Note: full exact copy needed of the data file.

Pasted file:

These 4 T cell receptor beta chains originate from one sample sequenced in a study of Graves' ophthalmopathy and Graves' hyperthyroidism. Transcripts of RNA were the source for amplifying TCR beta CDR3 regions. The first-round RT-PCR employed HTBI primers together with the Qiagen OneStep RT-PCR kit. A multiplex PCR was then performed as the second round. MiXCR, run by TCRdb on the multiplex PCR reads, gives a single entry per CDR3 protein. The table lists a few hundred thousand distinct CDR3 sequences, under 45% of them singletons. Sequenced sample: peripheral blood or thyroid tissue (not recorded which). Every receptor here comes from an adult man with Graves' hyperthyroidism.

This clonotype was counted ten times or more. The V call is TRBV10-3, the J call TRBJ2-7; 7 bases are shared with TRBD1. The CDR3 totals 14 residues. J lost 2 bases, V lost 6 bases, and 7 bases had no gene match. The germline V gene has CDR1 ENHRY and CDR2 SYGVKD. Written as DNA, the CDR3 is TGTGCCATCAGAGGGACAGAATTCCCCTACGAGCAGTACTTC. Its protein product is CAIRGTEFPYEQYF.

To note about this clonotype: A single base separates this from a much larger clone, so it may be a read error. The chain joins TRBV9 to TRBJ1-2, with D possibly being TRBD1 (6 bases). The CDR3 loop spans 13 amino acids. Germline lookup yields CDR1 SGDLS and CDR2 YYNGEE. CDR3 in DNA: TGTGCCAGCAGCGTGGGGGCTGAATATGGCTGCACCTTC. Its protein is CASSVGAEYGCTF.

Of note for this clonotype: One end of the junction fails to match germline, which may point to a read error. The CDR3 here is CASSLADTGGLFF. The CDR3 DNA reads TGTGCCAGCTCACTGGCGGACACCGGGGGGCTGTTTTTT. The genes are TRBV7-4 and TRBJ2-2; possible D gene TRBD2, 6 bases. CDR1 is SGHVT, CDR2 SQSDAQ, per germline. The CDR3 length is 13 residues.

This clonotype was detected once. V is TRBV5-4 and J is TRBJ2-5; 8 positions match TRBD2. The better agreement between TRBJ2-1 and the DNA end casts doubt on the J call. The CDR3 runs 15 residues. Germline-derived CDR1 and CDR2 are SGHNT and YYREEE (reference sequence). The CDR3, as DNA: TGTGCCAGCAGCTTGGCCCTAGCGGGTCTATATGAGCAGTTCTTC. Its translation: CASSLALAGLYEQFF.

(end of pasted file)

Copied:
These 4 T cell receptor beta chains originate from one sample sequenced in a study of Graves' ophthalmopathy and Graves' hyperthyroidism. Transcripts of RNA were the source for amplifying TCR beta CDR3 regions. The first-round RT-PCR employed HTBI primers together with the Qiagen OneStep RT-PCR kit. A multiplex PCR was then performed as the second round. MiXCR, run by TCRdb on the multiplex PCR reads, gives a single entry per CDR3 protein. The table lists a few hundred thousand distinct CDR3 sequences, under 45% of them singletons. Sequenced sample: peripheral blood or thyroid tissue (not recorded which). Every receptor here comes from an adult man with Graves' hyperthyroidism.

This clonotype was counted ten times or more. The V call is TRBV10-3, the J call TRBJ2-7; 7 bases are shared with TRBD1. The CDR3 totals 14 residues. J lost 2 bases, V lost 6 bases, and 7 bases had no gene match. The germline V gene has CDR1 ENHRY and CDR2 SYGVKD. Written as DNA, the CDR3 is TGTGCCATCAGAGGGACAGAATTCCCCTACGAGCAGTACTTC. Its protein product is CAIRGTEFPYEQYF.

To note about this clonotype: A single base separates this from a much larger clone, so it may be a read error. The chain joins TRBV9 to TRBJ1-2, with D possibly being TRBD1 (6 bases). The CDR3 loop spans 13 amino acids. Germline lookup yields CDR1 SGDLS and CDR2 YYNGEE. CDR3 in DNA: TGTGCCAGCAGCGTGGGGGCTGAATATGGCTGCACCTTC. Its protein is CASSVGAEYGCTF.

Of note for this clonotype: One end of the junction fails to match germline, which may point to a read error. The CDR3 here is CASSLADTGGLFF. The CDR3 DNA reads TGTGCCAGCTCACTGGCGGACACCGGGGGGCTGTTTTTT. The genes are TRBV7-4 and TRBJ2-2; possible D gene TRBD2, 6 bases. CDR1 is SGHVT, CDR2 SQSDAQ, per germline. The CDR3 length is 13 residues.

This clonotype was detected once. V is TRBV5-4 and J is TRBJ2-5; 8 positions match TRBD2. The better agreement between TRBJ2-1 and the DNA end casts doubt on the J call. The CDR3 runs 15 residues. Germline-derived CDR1 and CDR2 are SGHNT and YYREEE (reference sequence). The CDR3, as DNA: TGTGCCAGCAGCTTGGCCCTAGCGGGTCTATATGAGCAGTTCTTC. Its translation: CASSLALAGLYEQFF.